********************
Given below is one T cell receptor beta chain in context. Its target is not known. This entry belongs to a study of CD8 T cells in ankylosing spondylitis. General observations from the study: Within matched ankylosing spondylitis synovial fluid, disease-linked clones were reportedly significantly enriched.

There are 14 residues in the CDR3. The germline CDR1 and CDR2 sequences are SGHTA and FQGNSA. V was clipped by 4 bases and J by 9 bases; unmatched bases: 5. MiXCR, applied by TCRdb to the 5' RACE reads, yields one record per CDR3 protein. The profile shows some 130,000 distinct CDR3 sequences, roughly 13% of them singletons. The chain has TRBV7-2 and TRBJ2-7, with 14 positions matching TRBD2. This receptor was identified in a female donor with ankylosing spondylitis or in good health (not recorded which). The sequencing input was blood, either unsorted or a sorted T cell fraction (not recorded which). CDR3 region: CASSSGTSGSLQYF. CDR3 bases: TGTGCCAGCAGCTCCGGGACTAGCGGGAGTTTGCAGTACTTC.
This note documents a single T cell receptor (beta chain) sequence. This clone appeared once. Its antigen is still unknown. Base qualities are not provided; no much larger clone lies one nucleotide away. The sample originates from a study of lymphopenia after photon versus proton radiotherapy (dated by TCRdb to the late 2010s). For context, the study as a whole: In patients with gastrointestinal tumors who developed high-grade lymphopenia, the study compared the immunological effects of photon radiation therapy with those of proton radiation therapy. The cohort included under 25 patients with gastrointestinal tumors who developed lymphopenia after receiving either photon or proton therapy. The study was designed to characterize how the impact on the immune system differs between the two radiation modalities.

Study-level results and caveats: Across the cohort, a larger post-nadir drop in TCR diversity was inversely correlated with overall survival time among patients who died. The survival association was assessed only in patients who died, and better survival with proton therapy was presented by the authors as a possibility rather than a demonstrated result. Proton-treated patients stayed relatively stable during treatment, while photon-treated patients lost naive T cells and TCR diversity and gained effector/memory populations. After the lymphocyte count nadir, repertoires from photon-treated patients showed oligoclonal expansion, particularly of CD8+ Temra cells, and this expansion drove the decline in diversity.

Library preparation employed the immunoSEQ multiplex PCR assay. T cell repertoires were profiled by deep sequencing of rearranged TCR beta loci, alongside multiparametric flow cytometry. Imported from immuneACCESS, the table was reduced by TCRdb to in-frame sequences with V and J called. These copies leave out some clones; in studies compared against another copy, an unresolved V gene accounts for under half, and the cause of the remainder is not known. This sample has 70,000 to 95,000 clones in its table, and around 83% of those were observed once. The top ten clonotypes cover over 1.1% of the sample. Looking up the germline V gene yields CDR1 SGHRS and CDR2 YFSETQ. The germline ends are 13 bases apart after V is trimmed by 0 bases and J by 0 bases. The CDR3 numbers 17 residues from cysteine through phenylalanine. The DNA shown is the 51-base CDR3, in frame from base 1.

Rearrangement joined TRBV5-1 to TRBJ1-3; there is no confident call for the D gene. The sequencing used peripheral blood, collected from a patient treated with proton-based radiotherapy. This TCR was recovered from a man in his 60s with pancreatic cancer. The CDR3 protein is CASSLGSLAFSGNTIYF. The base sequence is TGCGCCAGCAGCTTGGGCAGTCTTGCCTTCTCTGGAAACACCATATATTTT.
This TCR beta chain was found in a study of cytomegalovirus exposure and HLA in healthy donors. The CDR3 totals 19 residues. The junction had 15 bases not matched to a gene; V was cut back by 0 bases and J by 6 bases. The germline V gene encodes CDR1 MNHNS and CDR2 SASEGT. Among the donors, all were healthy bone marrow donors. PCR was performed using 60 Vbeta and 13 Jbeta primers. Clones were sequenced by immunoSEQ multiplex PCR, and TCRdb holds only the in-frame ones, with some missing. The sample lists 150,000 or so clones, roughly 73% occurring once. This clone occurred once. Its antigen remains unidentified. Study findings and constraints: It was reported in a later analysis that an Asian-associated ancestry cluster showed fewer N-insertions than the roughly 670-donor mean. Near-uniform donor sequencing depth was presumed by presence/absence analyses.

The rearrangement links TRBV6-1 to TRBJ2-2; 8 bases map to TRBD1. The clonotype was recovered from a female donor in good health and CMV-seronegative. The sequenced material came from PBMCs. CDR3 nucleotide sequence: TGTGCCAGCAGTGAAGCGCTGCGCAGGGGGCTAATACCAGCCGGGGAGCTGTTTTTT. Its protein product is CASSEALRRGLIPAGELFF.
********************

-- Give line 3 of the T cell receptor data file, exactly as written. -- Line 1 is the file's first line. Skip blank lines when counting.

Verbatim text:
This note documents a single T cell receptor (beta chain) sequence. This clone appeared once. Its antigen is still unknown. Base qualities are not provided; no much larger clone lies one nucleotide away. The sample originates from a study of lymphopenia after photon versus proton radiotherapy (dated by TCRdb to the late 2010s). For context, the study as a whole: In patients with gastrointestinal tumors who developed high-grade lymphopenia, the study compared the immunological effects of photon radiation therapy with those of proton radiation therapy. The cohort included under 25 patients with gastrointestinal tumors who developed lymphopenia after receiving either photon or proton therapy. The study was designed to characterize how the impact on the immune system differs between the two radiation modalities.